Prime Minister Rishi Sunak has defended an official COVID-19 inquiry as the “right way” to scrutinise the handling of the pandemic after former Health Secretary Matt Hancock’s WhatsApp messages were published in a British newspaper.
Based on a trove of more than 100,000 WhatsApp messages, The Daily Telegraph newspaper claimed on March 1 that England’s Chief Medical Officer Sir Chris Whitty advised Hancock in April 2020 that everyone going into care homes should be tested for COVID-19.
The relevant exchanges, from April 14, 2020, suggested that Hancock rejected the guidance, telling an aide the move just “muddies the waters” and introduced mandatory testing only for those coming from hospitals rather than the community.
Following the report, Hancock, who resigned in June 2021, disputed the claims made by the Telegraph, calling them “flat wrong,” and claiming the messages had been “spun to fit an anti-lockdown agenda.”
Hancock had willingly given his WhatsApp messages to journalist Isabel Oakeshott to co-write a book called “Pandemic Diaries.”
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In a piece in The Telegraph, titled “I had to release Matt Hancock’s COVID WhatsApp messages to avoid a whitewash,” Oakeshott wrote that following his resignation in June 2021, he downloaded the records from his phone and shared them with various people, including her.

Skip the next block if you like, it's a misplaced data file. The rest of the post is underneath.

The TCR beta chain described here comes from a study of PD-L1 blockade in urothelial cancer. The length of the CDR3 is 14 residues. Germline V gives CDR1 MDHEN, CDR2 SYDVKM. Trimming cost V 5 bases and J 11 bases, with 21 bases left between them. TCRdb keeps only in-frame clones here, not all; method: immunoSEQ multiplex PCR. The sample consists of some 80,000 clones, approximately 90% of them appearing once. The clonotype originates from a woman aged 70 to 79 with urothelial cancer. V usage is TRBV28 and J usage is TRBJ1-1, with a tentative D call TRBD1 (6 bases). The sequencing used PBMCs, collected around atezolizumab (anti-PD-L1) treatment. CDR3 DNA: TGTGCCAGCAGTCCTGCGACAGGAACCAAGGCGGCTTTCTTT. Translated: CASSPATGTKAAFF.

“Suffice to say there was plenty of important material left over,” she said, calling the texts “a vital historical record at a time when we need urgent answers.”
Oakeshott, who has described COVID-19 lockdowns as an “unmitigated disaster,” said she was releasing the messages because it would take “many years” before the end of the official inquiry into the pandemic response, which she claimed could be a “colossal whitewash.”
“That’s why I’ve decided to release this sensational cache of private communications—because we absolutely cannot wait any longer for answers,” she said.
When COVID-19 vaccines were being produced, the UK government employed an over-purchasing approach to ensure sufficient supply even if one or more of them failed to work. However, there is no evidence to suggest that anyone should get COVID vaccines, according to a UK mathematician.
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